Eliott Lilly gets personal.
1. What was your first job?
I’ve had a lot of first jobs over the years. When I was 13 years old I started a cleaning service in my neighborhood. That job grew into a much larger business and by the time I stopped working on it (4 years later to focus on school and my studies), I had expanded to 3 employees working with 60 clients and we did everything from house cleaning to landscaping. The next first “real” job (where I was on salary and related to art) came years later in college, when my teacher saw my work and referred my services to a media agency who used me on a regular basis. I did all kinds of pitch work, mock ups, and storyboards for their TV series. But to be honest, It wasn’t until I graduated from graduate school that I found my first “career” job as a concept artist. In 2006 I was hired as an in-house concept artist doing a bit of everything from characters, environment’s to weapons.
2. What is the job you wish you had for just one week?
I’m living my dream job, but I guess if I could wish for another, it would be to work as a mechanic on military planes, helicopters and ground vehicles. I’ve always liked working with my hands and I share a fascination with mechanical things. If this whole “art thing” doesn’t work out, then that’s what I’d do. I keep my wishes realistic!
3. What is the most important thing you learned in school?
I learned that having talent alone was not enough and that it would take focus and intense commitment to make something out of myself. These weren’t things that were necessarily taught as a class, rather over time. Going from year to year, and class to class, I was able to look around the room and determine that the students who put in the most effort to their work, usually had the best looking art work. I knew that if I wanted to be as good or better than them, then I would need to commit the same effort and energy as well.
4. What do you wish that you had learned in school?
Art colleges are great at teaching students to be artists, but are usually terrible when it comes to educating them on the business side of things. I wish I had learned more about, how to know my worth, freelance, contract negotiations, etc.
5. Favorite Style of Pizza?
I like my NY pizza straight up with just cheese. If I’m feeling fancy, then I just might splurge on some sausage. Best pizza I ever ate was with sausage, bacon, olives, onions, peppers and ranch dressing. yum!
6. Best advice you ever received?
“In art, if it looks right, then its right. If it looks wrong, then its wrong!”
7. What is the best advice you ever gave?
The best piece of advice I ever gave, was the one where the person receiving the advice, actually followed the advice and saw an improvement in their work or work ethic.
8. When did the arts enter your life in a significant way?
I was born into art. My dad was a freelance artist and I grew up watching him paint. We spent more time in his studio, than outside. So much so, that he set up a little art table in the corner for me to work on while he was working. (I realize now, of course, that he was just keeping me busy and out of the way while he tried to meet deadlines, but regardless, it worked!) I have been surrounded by art for as long as I can remember.
10. What do you do when you fail?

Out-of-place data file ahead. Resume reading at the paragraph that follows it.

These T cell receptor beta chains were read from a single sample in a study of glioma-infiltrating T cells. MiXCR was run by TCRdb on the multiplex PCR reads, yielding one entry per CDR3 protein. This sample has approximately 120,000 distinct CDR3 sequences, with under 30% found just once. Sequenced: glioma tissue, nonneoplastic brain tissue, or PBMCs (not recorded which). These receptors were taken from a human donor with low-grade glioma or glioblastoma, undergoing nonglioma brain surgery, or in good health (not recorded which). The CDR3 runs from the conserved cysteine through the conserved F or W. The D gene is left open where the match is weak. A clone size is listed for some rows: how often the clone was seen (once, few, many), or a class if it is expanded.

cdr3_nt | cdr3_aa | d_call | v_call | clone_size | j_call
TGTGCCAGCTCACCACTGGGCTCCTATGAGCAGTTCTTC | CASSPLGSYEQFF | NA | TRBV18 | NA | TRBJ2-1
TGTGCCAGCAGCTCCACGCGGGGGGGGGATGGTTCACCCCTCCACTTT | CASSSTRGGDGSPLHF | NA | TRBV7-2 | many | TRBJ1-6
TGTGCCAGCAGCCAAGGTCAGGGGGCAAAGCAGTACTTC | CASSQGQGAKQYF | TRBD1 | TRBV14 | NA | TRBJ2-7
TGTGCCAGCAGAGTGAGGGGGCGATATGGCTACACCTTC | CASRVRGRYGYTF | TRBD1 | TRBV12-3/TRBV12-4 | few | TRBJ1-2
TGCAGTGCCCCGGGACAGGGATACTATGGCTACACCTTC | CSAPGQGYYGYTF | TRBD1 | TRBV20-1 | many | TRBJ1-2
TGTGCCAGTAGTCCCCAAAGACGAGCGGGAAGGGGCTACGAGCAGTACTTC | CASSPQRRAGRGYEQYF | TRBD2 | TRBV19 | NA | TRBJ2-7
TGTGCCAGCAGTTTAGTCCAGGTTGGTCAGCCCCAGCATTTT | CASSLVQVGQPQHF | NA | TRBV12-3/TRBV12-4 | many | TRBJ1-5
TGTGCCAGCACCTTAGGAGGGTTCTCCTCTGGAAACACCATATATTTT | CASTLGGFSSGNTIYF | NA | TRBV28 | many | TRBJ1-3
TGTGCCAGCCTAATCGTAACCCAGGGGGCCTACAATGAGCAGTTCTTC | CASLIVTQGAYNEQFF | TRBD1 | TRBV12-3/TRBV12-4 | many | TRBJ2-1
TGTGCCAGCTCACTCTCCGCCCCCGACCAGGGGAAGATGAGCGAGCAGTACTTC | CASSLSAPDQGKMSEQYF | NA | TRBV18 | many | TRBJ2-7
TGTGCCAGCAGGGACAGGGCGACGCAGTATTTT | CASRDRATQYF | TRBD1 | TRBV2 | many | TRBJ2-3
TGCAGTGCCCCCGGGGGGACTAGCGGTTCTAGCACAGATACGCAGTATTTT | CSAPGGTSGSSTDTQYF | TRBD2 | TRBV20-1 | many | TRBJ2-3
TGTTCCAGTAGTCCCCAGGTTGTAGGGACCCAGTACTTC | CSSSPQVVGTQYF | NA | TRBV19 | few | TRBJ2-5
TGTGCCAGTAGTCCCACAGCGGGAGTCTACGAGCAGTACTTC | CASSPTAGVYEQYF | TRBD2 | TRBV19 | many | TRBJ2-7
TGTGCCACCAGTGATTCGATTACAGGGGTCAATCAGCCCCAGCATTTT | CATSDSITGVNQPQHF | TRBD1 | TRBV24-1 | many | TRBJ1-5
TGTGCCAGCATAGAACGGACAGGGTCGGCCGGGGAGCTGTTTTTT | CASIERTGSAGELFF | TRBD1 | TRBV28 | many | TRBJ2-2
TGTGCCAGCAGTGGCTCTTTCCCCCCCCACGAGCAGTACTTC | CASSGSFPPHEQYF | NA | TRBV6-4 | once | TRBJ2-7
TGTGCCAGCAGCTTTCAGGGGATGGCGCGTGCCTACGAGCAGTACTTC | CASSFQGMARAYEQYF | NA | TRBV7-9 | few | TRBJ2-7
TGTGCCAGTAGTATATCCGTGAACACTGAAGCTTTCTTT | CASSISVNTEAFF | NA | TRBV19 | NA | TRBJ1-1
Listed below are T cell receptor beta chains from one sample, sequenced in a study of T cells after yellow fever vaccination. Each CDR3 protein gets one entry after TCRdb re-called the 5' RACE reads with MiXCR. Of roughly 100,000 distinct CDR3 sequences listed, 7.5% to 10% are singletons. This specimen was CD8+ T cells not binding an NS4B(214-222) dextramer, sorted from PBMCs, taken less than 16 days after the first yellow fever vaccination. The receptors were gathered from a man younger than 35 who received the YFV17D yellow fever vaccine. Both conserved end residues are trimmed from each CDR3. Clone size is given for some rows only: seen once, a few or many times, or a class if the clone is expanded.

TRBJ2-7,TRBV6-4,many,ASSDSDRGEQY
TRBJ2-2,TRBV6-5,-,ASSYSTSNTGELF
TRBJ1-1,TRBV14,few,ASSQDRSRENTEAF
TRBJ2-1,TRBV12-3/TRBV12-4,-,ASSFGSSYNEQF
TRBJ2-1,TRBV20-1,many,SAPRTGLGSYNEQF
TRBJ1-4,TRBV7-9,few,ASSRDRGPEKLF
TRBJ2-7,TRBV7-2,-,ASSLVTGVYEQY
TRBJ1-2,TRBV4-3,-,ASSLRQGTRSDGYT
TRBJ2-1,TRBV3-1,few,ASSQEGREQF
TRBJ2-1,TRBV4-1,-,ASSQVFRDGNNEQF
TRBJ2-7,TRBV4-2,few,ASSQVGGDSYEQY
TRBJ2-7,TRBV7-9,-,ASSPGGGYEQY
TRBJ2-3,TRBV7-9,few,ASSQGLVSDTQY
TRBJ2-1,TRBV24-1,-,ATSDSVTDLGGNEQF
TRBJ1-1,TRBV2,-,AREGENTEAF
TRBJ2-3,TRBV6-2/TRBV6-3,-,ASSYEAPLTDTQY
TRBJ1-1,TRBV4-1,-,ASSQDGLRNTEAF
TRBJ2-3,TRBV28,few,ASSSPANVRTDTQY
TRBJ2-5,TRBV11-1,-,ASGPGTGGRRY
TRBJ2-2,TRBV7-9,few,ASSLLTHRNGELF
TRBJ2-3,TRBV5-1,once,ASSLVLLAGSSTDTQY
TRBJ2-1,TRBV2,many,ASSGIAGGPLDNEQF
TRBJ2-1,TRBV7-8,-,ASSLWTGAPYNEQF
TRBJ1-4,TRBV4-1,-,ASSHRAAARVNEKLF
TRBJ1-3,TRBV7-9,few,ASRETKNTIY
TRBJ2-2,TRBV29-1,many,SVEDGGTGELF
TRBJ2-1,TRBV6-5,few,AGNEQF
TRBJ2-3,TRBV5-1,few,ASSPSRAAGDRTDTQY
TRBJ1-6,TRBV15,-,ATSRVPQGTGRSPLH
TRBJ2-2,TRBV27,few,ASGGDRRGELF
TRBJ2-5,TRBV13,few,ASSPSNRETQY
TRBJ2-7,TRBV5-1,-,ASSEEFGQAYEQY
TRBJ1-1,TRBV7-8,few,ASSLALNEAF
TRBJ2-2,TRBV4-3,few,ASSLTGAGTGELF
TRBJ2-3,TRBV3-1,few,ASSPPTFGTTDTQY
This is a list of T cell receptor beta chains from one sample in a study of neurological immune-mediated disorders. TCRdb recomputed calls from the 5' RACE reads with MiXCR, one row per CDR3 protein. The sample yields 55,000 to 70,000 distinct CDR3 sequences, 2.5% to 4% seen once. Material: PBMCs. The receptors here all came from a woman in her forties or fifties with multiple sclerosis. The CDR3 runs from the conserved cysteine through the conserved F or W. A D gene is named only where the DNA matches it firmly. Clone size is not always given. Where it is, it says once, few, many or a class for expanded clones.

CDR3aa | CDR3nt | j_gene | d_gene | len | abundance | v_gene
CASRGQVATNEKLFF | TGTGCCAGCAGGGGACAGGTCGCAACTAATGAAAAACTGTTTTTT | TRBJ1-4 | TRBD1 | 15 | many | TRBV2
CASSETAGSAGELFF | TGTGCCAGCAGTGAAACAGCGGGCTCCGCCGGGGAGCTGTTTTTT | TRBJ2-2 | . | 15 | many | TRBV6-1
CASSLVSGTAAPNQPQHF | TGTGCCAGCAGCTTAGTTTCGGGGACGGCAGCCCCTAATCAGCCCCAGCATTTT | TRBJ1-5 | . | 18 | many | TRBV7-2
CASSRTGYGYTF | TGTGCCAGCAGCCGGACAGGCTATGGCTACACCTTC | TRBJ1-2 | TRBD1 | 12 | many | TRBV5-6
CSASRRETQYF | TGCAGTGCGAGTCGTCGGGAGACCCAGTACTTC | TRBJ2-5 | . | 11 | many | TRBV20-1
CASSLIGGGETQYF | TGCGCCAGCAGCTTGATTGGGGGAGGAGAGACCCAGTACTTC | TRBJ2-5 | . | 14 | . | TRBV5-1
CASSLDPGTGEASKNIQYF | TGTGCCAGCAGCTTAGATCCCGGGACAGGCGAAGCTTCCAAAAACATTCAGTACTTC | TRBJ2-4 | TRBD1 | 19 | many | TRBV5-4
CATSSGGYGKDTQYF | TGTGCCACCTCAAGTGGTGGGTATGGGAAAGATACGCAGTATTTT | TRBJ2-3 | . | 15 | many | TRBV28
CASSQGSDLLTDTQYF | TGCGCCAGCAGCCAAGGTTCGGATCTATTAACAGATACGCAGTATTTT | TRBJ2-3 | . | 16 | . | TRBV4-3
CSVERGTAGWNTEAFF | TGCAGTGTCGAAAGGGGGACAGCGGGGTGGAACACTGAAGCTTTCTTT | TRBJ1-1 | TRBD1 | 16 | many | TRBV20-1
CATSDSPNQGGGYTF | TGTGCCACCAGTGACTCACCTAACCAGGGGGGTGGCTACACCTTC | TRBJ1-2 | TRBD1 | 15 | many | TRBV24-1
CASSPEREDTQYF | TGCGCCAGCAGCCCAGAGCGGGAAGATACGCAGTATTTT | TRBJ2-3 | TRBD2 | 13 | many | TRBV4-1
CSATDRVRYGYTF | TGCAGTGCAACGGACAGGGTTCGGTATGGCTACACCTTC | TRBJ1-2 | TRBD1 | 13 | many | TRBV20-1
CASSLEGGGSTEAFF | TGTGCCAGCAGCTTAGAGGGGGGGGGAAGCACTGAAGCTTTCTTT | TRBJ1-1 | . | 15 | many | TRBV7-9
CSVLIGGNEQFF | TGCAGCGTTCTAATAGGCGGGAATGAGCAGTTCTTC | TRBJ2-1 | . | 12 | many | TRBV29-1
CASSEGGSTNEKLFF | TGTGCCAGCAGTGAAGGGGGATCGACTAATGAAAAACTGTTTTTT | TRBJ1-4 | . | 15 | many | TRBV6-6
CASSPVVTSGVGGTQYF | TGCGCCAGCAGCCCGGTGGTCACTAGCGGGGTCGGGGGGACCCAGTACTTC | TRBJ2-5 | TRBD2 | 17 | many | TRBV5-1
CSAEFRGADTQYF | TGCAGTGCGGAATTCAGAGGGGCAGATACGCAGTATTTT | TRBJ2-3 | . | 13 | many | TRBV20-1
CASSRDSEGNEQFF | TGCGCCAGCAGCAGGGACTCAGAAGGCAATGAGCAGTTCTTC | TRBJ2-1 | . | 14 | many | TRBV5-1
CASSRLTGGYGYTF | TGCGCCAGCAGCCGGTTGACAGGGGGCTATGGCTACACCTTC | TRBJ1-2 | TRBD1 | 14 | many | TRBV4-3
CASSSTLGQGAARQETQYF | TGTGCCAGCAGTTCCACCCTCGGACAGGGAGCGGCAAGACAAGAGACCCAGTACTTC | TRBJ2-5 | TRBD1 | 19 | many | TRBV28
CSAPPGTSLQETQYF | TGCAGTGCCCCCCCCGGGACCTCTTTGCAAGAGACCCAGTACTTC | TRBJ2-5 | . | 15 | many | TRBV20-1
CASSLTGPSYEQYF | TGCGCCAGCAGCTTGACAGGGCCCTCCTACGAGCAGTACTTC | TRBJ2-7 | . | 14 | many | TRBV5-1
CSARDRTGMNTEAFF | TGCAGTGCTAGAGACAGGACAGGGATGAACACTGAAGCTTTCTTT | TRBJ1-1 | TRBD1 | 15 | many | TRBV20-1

Think about why I failed, then I try it again, this time taking a different approach.
11. Tell us about yourself.
Hmmm. A few power words I use to describe myself would be: hard working, extremely focused, and goal oriented. I take my art very seriously since it’s all that I have been trained to do, but when i’m not arting, then I take myself far less serious. I enjoy spending time with my wife, Kim, and my three legged dog, Tripod. Together we might socialize with friends, binge watch our favorite shows, or go out to eat at a local restaurant.
12. What is it like to work in the video games industry as a concept artist?
Well, to be honest, it’s a roller coaster of emotions. There’s always that extreme feeling of excitement as the project begins development and my role as the concept artist becomes crucial in the design of the game space. This is my favorite part of game development since the decisions I make can directly influence the game and is where I feel I contribute the most. As time goes on and the realities of the project begin to set in causing features, levels and concepts to get “cut” from production, heartache always creeps in. Soon, development becomes all stress and tight deadlines and those fun, exciting days fade away. But, just before it all turns to doom and gloom, you see the fruits of your efforts in-game, animated on screen; and your heart jumps for joy a bit. I am reminded why I love this job so much and its all worth it.
13. What is the secret weapon or tool that aids your art the most?
My brain (as cheesy as it sounds), and it’s imagination are the most powerful tools in my arsenal. Because they are always at my disposal I have grown to rely on them the most to create and problem solve. As such I make sure to keep my mind fed with rich stimulus form every and anything. I often read books, visit museums, travel, and even draw from life to keep inspired and motivated so that when the time comes, I can implement what I have learned into my own art.
14. Tell us a secret.
This is preposterous! If I told you a secret, then it would cease to be a secret. Duh!
Eliott Lilly is a highly sought after concept artist with nearly a decade of experience in the video game industry. He has worked for such prominent game companies as id Software, Treyarch, and Activision, and he has contributed to several popular franchises including Rage, Doom, and Call of Duty. Also an educator, Eliott teaches introductory concept art classes to college students.
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